Joel Kotkin

California: A Case Study of the Interaction between Social Policy & the American Dream?

California: A Case Study of the Interaction between Social Policy & the American Dream?

A recent Orange County Register column reviews the changes in California’s economy over the last 40 years: Forty years ago, California was the role model for education, particularly with its network of community colleges, state universities and, at the apex, the University of California system. Today, that reputation is unraveling. For one thing, we are […]

Read More →

Read More →

The Changing Geography of Asian Americans

The Changing Geography of Asian Americans

Over at New Geography Joel Kotkin and Wendell Cox have a piece about the changing residential patterns among Asian Americans and how those changes could affect the US economy: Asia is now the largest source of legal immigrants to the U.S., constituting 40% of new arrivals in 2013. They are the country’s highest-income, best-educated and fastest-growing […]

Read More →

Read More →

Which Parts of the US Will Grow Fastest?

Which Parts of the US Will Grow Fastest?

That’s the question New Geography’s Joel Kotkin and Mark Schill trying to answer with an infographic in a recent issue of Forbes.  They describe their findings over at the NewGeography blog.  Click on the image to see their prognostications.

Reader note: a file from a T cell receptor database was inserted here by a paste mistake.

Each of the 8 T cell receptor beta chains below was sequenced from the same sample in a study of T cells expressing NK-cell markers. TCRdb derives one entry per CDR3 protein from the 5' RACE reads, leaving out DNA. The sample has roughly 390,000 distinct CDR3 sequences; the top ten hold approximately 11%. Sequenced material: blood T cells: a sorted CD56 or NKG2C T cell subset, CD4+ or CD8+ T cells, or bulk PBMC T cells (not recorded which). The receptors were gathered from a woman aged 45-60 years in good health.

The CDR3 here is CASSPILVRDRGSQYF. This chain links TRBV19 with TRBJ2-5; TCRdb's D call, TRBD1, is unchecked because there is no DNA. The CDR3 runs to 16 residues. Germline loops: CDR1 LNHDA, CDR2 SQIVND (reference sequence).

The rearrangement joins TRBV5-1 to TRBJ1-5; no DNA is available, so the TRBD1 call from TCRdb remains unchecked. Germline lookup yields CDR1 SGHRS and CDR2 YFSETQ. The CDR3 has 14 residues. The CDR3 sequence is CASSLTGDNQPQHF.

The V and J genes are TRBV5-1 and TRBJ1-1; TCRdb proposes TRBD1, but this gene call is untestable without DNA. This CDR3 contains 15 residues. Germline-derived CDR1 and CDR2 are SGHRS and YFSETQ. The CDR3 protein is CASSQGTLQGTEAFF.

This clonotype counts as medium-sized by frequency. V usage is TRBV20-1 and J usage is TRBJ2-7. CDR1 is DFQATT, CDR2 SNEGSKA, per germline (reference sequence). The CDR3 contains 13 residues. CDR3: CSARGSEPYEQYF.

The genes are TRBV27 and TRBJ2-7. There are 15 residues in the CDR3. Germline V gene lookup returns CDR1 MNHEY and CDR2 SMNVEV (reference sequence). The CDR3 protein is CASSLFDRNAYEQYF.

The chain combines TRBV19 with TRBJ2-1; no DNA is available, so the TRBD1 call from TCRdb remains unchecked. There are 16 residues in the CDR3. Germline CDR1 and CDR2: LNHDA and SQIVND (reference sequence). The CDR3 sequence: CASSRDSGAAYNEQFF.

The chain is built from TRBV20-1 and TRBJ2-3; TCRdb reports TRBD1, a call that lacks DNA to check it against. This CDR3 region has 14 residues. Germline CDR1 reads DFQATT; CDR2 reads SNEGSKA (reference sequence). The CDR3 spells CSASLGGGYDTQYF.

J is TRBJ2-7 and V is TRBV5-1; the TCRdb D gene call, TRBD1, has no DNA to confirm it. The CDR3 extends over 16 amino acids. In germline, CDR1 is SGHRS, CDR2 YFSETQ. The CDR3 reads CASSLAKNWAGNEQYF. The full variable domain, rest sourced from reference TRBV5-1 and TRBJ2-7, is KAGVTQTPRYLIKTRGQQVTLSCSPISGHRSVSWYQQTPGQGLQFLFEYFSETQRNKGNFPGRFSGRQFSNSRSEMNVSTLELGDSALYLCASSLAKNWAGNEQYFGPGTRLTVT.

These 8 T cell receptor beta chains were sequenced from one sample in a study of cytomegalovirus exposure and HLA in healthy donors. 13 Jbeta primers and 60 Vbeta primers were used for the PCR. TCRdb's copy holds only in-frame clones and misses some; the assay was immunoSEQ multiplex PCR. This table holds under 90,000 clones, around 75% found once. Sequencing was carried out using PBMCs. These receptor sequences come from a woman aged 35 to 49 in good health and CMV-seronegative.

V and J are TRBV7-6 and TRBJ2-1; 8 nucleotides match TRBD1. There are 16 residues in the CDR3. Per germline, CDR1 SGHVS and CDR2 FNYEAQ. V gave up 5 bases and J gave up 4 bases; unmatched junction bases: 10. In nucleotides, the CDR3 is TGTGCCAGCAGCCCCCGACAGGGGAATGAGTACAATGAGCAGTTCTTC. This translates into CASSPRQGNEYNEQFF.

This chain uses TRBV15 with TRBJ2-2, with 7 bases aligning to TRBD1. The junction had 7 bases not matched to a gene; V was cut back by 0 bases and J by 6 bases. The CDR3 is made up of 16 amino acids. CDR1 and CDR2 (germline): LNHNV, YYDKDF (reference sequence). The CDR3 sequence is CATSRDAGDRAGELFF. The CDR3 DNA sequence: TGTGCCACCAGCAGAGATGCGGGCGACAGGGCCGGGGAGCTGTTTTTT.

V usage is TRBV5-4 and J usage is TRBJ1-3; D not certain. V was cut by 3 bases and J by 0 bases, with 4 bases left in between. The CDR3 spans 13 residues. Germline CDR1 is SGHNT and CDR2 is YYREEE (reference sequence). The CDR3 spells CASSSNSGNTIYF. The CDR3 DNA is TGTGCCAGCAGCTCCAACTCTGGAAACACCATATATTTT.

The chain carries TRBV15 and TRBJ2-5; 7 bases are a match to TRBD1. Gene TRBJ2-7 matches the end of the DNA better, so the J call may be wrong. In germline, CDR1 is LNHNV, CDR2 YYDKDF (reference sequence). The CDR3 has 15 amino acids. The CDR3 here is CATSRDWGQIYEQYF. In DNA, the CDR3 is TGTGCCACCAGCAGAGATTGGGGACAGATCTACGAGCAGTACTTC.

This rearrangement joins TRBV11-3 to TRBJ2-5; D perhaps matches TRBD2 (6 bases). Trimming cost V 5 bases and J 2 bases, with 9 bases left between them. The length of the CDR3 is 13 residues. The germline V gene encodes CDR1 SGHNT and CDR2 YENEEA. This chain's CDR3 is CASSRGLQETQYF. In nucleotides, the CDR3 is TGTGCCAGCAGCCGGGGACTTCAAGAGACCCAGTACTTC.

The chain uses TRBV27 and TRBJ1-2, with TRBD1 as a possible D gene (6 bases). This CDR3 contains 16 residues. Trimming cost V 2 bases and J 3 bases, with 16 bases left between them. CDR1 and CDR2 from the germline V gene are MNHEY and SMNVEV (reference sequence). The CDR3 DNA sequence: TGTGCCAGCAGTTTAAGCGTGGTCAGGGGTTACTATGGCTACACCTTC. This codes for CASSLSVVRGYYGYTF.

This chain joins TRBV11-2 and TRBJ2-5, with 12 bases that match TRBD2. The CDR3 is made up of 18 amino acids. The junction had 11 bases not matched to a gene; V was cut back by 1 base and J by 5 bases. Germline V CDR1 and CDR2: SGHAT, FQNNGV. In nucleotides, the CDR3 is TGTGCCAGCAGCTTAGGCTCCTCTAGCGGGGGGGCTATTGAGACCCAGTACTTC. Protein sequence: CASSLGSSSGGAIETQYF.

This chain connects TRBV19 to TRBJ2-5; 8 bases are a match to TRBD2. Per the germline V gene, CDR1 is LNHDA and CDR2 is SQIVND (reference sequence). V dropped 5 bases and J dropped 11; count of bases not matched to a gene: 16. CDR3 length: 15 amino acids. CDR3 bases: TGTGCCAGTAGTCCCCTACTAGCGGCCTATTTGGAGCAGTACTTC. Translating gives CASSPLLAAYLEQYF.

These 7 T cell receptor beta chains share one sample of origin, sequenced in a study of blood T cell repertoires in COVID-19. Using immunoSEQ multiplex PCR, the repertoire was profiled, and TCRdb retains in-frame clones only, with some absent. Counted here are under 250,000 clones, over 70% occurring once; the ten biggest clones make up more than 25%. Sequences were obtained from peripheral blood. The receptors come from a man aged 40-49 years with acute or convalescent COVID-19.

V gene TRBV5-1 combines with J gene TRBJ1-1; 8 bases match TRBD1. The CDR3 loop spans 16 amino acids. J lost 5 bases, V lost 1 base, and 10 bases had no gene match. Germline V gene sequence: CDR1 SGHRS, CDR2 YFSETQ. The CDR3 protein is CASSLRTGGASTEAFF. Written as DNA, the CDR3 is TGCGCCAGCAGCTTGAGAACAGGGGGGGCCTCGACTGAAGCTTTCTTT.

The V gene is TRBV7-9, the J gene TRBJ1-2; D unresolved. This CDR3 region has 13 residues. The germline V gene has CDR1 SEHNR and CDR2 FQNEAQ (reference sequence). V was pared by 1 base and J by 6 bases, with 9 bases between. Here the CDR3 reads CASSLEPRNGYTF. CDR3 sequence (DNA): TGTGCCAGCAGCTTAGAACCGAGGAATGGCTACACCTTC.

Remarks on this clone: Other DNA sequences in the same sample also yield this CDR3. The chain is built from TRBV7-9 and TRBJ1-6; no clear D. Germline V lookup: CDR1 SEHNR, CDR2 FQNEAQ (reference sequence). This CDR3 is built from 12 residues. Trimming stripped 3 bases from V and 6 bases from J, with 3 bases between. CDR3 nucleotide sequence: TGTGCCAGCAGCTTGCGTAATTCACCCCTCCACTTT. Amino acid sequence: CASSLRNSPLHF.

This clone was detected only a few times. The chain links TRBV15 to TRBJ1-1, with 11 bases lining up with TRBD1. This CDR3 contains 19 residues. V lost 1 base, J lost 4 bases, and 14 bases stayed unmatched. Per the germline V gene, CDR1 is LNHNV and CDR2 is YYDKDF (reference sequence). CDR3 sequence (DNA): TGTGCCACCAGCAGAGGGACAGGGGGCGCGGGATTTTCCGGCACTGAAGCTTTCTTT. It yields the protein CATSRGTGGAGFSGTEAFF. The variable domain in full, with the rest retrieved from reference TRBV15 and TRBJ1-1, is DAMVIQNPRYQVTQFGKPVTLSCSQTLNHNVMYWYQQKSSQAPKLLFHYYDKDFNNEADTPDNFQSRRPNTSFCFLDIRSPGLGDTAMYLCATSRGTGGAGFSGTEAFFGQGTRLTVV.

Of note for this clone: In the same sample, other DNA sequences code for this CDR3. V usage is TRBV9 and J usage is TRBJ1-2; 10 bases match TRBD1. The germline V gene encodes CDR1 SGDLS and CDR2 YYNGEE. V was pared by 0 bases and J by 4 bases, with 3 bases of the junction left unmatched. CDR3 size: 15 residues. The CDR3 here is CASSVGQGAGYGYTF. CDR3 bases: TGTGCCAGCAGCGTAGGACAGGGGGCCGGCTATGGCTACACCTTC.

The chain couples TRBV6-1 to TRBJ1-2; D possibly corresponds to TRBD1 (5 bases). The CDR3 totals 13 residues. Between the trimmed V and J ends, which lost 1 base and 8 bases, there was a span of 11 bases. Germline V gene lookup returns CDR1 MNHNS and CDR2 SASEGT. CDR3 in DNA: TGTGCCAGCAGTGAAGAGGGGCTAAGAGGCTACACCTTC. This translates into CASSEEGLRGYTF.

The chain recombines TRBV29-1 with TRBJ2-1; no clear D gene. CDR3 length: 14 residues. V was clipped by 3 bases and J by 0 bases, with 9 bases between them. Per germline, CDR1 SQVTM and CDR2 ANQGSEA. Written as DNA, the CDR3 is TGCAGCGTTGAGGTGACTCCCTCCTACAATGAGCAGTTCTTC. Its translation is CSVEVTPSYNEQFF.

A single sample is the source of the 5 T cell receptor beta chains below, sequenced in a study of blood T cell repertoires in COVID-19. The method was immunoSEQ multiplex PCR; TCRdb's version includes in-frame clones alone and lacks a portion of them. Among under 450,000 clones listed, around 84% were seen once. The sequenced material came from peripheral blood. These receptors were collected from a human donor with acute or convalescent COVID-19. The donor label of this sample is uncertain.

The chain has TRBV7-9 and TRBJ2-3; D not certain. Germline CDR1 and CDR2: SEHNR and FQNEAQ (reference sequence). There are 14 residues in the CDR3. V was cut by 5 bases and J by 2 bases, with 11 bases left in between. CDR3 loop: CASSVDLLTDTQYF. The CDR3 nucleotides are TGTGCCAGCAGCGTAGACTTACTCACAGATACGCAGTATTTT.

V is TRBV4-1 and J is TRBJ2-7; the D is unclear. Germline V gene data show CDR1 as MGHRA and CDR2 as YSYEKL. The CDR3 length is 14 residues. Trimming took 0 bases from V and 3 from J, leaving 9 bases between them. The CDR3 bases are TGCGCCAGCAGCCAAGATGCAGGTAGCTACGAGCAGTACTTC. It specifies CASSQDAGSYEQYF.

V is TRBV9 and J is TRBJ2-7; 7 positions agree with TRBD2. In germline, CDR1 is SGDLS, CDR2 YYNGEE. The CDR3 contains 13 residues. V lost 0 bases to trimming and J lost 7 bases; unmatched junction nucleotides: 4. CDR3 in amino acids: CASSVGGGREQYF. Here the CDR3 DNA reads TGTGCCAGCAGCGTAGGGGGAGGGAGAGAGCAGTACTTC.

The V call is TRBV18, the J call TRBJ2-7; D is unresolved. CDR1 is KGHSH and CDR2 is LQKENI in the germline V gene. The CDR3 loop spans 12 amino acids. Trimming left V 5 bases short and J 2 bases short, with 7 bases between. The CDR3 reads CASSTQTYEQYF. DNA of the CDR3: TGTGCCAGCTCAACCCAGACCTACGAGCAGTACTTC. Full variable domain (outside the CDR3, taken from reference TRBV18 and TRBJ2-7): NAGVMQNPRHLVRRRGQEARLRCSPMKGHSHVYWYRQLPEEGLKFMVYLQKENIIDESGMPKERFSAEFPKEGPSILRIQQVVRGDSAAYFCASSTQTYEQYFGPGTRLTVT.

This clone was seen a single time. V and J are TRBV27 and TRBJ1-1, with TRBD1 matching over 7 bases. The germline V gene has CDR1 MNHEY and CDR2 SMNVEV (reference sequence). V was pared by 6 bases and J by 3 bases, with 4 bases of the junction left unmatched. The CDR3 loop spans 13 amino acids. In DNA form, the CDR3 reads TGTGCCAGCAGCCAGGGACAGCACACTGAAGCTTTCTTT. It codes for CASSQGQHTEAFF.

Read More →

Read More →

New Report:  Home Ownership Will Remain Important to US Economy

New Report: Home Ownership Will Remain Important to US Economy

Newgeography just released a new report on the future of the American housing market: . . . [Media] reports of foreclosed housing in suburban tracts, particularly in the exurban reaches of major metropolitan areas, led to widespread reports of the “death of suburbia” and the imminent rise of a new, urban-centric “generation rent.” Yet despite […]

Read More →

Read More →

Update:  Knowledge Workers Do Matter

Update: Knowledge Workers Do Matter

Last week we featured an analysis by Joel Kotkin that argued that the current emphasis on knowledge workers was misplaced.  He cited the growth in mining and manufacturing in the Midwest and South as indicators that economic development is still mostly about blue collar employment.   One thing to note in his analysis is that he […]

Read More →

Read More →

Maybe All This “Knowledge Worker” Stuff is Bunk

Maybe All This “Knowledge Worker” Stuff is Bunk

Could be.  After all, the success stories in the global economy seem to be all about material goods, not the manipulation of abstract concepts.  That’s the assertion made by Joel Kotkin over at the New Geography blog: Today virtually all the “material boy” states now boast unemployment well below the national average; the lowest are […]

Read More →

Read More →

Top